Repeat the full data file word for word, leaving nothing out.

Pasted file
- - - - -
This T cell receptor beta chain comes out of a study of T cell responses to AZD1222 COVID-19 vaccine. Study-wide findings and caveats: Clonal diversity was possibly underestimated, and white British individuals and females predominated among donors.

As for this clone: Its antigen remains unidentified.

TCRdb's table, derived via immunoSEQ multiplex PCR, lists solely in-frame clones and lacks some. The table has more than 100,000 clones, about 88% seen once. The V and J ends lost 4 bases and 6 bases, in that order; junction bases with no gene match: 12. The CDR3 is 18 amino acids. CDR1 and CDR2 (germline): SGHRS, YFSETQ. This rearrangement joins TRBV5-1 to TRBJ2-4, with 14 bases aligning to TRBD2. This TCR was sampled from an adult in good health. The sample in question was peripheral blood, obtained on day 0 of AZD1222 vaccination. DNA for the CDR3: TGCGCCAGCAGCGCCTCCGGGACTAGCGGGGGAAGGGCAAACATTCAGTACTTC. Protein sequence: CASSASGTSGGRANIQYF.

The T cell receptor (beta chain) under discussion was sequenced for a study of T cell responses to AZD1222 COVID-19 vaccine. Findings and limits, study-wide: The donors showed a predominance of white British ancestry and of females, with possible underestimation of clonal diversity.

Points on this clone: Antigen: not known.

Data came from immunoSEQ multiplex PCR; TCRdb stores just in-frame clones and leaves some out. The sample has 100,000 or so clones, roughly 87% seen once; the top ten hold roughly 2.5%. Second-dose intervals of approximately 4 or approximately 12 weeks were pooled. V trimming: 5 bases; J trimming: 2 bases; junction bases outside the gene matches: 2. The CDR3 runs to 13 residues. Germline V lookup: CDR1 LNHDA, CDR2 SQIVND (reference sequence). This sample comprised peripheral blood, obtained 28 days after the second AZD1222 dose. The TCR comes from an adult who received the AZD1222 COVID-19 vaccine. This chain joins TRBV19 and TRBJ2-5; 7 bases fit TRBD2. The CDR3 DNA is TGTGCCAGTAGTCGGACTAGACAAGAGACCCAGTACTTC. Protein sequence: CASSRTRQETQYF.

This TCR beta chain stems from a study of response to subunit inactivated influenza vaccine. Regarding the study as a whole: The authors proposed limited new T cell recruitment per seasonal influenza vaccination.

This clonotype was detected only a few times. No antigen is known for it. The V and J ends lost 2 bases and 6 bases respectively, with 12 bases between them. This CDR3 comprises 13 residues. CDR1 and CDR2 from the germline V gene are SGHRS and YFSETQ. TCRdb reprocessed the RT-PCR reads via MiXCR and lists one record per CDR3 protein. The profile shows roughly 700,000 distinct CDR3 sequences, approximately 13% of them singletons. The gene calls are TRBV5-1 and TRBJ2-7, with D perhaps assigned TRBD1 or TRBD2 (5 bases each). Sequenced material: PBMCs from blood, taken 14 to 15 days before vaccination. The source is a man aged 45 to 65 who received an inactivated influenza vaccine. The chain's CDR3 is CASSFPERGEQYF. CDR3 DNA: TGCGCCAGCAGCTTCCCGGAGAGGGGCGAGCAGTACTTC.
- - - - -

This T cell receptor beta chain comes out of a study of T cell responses to AZD1222 COVID-19 vaccine. Study-wide findings and caveats: Clonal diversity was possibly underestimated, and white British individuals and females predominated among donors.

As for this clone: Its antigen remains unidentified.

TCRdb's table, derived via immunoSEQ multiplex PCR, lists solely in-frame clones and lacks some. The table has more than 100,000 clones, about 88% seen once. The V and J ends lost 4 bases and 6 bases, in that order; junction bases with no gene match: 12. The CDR3 is 18 amino acids. CDR1 and CDR2 (germline): SGHRS, YFSETQ. This rearrangement joins TRBV5-1 to TRBJ2-4, with 14 bases aligning to TRBD2. This TCR was sampled from an adult in good health. The sample in question was peripheral blood, obtained on day 0 of AZD1222 vaccination. DNA for the CDR3: TGCGCCAGCAGCGCCTCCGGGACTAGCGGGGGAAGGGCAAACATTCAGTACTTC. Protein sequence: CASSASGTSGGRANIQYF.

The T cell receptor (beta chain) under discussion was sequenced for a study of T cell responses to AZD1222 COVID-19 vaccine. Findings and limits, study-wide: The donors showed a predominance of white British ancestry and of females, with possible underestimation of clonal diversity.

Points on this clone: Antigen: not known.

Data came from immunoSEQ multiplex PCR; TCRdb stores just in-frame clones and leaves some out. The sample has 100,000 or so clones, roughly 87% seen once; the top ten hold roughly 2.5%. Second-dose intervals of approximately 4 or approximately 12 weeks were pooled. V trimming: 5 bases; J trimming: 2 bases; junction bases outside the gene matches: 2. The CDR3 runs to 13 residues. Germline V lookup: CDR1 LNHDA, CDR2 SQIVND (reference sequence). This sample comprised peripheral blood, obtained 28 days after the second AZD1222 dose. The TCR comes from an adult who received the AZD1222 COVID-19 vaccine. This chain joins TRBV19 and TRBJ2-5; 7 bases fit TRBD2. The CDR3 DNA is TGTGCCAGTAGTCGGACTAGACAAGAGACCCAGTACTTC. Protein sequence: CASSRTRQETQYF.

This TCR beta chain stems from a study of response to subunit inactivated influenza vaccine. Regarding the study as a whole: The authors proposed limited new T cell recruitment per seasonal influenza vaccination.

This clonotype was detected only a few times. No antigen is known for it. The V and J ends lost 2 bases and 6 bases respectively, with 12 bases between them. This CDR3 comprises 13 residues. CDR1 and CDR2 from the germline V gene are SGHRS and YFSETQ. TCRdb reprocessed the RT-PCR reads via MiXCR and lists one record per CDR3 protein. The profile shows roughly 700,000 distinct CDR3 sequences, approximately 13% of them singletons. The gene calls are TRBV5-1 and TRBJ2-7, with D perhaps assigned TRBD1 or TRBD2 (5 bases each). Sequenced material: PBMCs from blood, taken 14 to 15 days before vaccination. The source is a man aged 45 to 65 who received an inactivated influenza vaccine. The chain's CDR3 is CASSFPERGEQYF. CDR3 DNA: TGCGCCAGCAGCTTCCCGGAGAGGGGCGAGCAGTACTTC.